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Suggested Citation:"Annex." National Research Council. 1995. Clean Ships, Clean Ports, Clean Oceans: Controlling Garbage and Plastic Wastes at Sea. Washington, DC: The National Academies Press. doi: 10.17226/4769.
Page 312

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APPENDIX B 312 Annex Form of IMO Type Approval Certificate for shipboard incinerators with capacities of up to 1,160 kW Certificate of Shipboard Incinerator Name of Administration Badge or Cypher This is to certify that the shipboard incinerator listed has been examined and tested in accordance with the requirement of the standard for shipboard incinerators for disposing of ship-generated waste appended to the Guidelines for the implementation of Annex V of MARPOL 73/78. Incinerator manufactured by _____________________________________ Style, type or model of the incinerator* ___________________ Max. capacity ________ kW or kcal/h ________ kg/h of specified waste ________ kg/h per burner O2 average in combustion chamber/zone __________ % CO average in flue gas mg/MJ _______________________ Soot number average Bacharach or Ringelman scale ______________________________ Combustion chamber flue gas outlet temperature °C average ___ Amount of unburned components in ashes % by weight ________________________________________ A copy of this certificate should be carded on board a vessel fitted with this equipment at all times. Official stamp Signed Administration of ________________________________ Dated this _____ day of ___ ________________________________ * Delete as appropriate.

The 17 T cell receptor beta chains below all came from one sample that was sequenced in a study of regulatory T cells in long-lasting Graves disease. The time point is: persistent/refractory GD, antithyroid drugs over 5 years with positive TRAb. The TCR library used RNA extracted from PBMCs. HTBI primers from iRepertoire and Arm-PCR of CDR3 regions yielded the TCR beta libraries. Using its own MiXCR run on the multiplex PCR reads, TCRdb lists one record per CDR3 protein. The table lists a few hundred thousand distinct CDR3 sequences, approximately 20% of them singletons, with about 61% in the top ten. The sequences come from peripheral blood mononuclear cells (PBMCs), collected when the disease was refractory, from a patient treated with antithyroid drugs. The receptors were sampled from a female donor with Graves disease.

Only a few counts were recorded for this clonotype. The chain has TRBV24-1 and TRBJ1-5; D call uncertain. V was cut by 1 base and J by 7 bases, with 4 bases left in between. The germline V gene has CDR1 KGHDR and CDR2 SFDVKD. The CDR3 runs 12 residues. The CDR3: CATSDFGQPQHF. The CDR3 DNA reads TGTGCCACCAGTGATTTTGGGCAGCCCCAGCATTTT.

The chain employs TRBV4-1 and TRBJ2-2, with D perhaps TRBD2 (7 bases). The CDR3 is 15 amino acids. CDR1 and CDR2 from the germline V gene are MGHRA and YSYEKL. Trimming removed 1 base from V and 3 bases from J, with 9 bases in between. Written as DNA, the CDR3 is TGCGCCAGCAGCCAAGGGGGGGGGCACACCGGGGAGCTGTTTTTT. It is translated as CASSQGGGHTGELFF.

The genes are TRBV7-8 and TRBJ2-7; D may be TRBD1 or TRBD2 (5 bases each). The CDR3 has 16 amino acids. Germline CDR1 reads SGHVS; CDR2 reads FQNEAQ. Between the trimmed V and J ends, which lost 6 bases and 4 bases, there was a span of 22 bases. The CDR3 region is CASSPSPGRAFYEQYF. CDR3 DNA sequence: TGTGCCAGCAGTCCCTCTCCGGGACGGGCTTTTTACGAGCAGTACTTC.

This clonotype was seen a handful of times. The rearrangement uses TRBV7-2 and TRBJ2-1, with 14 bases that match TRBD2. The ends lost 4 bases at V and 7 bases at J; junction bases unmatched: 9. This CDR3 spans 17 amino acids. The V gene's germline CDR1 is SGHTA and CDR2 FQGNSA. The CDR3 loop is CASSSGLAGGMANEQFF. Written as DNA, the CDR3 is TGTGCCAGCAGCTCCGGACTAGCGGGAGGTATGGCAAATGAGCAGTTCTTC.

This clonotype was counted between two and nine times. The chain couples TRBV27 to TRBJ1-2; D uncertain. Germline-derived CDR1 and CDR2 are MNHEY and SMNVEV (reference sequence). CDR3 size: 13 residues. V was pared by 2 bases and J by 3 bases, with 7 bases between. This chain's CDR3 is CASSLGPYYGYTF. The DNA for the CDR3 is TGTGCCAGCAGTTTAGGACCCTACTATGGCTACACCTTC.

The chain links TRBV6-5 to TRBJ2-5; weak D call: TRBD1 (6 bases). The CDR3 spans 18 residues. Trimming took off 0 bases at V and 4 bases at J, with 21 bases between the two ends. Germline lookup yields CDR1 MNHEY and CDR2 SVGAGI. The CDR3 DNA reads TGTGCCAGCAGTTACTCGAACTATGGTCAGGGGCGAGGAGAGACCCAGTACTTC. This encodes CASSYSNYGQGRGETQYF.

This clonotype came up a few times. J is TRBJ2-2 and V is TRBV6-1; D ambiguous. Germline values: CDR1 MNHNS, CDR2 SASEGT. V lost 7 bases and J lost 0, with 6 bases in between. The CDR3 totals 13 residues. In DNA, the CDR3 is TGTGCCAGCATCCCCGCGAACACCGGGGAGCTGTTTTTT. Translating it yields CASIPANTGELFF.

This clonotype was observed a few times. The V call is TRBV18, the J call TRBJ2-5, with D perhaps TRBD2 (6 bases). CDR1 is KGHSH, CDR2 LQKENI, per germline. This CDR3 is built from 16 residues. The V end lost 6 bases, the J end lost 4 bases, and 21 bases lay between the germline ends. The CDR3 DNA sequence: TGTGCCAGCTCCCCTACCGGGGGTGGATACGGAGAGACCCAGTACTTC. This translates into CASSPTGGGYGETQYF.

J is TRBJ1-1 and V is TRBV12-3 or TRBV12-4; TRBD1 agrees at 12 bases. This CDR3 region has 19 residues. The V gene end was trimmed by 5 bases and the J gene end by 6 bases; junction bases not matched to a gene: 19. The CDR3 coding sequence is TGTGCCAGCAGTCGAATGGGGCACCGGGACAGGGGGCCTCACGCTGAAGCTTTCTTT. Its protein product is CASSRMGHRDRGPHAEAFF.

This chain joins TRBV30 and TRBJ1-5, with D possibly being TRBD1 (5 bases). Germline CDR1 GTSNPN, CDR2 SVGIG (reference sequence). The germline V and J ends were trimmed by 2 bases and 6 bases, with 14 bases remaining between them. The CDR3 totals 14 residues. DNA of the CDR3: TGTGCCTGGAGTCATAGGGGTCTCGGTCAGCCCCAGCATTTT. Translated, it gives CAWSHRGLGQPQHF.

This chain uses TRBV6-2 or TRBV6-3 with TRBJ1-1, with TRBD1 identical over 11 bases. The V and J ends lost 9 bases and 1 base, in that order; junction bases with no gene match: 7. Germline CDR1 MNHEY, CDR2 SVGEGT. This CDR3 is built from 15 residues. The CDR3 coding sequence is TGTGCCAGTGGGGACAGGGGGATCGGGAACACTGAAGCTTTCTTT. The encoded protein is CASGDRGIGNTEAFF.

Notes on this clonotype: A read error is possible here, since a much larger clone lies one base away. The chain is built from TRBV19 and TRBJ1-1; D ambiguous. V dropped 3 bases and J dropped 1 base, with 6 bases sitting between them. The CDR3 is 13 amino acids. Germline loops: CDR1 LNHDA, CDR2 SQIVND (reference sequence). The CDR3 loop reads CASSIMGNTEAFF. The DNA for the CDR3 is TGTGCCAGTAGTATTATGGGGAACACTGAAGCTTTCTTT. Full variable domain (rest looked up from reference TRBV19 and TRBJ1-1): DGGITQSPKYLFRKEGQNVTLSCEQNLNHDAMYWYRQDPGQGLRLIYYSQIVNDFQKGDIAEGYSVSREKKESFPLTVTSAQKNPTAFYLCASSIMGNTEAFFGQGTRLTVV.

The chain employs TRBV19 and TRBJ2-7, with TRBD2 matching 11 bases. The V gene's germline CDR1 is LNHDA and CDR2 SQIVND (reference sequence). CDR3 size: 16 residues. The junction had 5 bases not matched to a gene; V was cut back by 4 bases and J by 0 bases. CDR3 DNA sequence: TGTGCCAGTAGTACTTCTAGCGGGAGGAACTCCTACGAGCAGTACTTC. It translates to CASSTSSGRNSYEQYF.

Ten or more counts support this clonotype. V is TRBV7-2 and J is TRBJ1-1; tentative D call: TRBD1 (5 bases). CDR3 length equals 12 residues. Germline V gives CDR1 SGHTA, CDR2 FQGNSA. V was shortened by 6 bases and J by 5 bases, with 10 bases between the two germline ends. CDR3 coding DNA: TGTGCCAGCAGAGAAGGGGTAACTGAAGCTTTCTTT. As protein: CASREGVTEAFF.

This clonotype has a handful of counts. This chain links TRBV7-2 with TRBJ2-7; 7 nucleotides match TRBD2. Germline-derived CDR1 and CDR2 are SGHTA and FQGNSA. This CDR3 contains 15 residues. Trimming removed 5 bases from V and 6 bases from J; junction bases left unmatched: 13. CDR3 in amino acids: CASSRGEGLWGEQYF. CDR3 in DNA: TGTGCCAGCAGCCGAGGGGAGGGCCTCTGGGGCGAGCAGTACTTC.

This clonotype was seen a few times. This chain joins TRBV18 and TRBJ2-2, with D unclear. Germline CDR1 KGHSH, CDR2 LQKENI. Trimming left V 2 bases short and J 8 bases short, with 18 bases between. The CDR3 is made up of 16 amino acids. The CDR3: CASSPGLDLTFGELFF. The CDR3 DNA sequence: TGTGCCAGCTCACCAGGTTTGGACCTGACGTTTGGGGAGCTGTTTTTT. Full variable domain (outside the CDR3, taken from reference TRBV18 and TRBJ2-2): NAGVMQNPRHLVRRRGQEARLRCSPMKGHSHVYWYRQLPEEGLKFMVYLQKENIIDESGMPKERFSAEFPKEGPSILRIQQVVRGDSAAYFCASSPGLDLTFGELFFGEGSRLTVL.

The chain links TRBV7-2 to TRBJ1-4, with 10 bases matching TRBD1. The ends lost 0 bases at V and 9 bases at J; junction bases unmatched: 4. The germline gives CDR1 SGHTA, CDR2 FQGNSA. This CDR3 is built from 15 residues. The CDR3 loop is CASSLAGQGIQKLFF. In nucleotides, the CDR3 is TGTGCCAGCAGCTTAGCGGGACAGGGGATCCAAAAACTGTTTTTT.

Next: APPENDIX C The International Law of the Sea: Implications for Annex V Implementation »
Clean Ships, Clean Ports, Clean Oceans: Controlling Garbage and Plastic Wastes at Sea Get This Book
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Marine debris is a serious environmental problem. To do its part, the United States has agreed to abide by the international treaty for garbage control at sea, known as MARPOL 73/78 Annex V.

Clean Ships, Clean Ports, Clean Oceans explores the challenge of translating Annex V into workable laws and regulations for all kinds of ships and boats, from cruise ships to fishing crafts and recreational boats. The volume examines how existing resources can be leveraged into a comprehensive strategy for compliance, including integrated waste management systems and effective enforcement.

Clean Ships, Clean Ports, Clean Oceans describes both progress toward and obstacles to Annex V compliance. The book covers:

  • How shipborne garbage orignates and what happens to garbage discharged into the seas.
  • Effects of discharge on human health, wildlife safety, and aesthetics.
  • Differences in perspective among military, industrial, and recreational seafarers and shoreside facilities.

Clean Ships, Clean Ports, Clean Oceans will be important to marine policymakers, port administrators, ship operations officers, maritime engineers, and marine ecologists.

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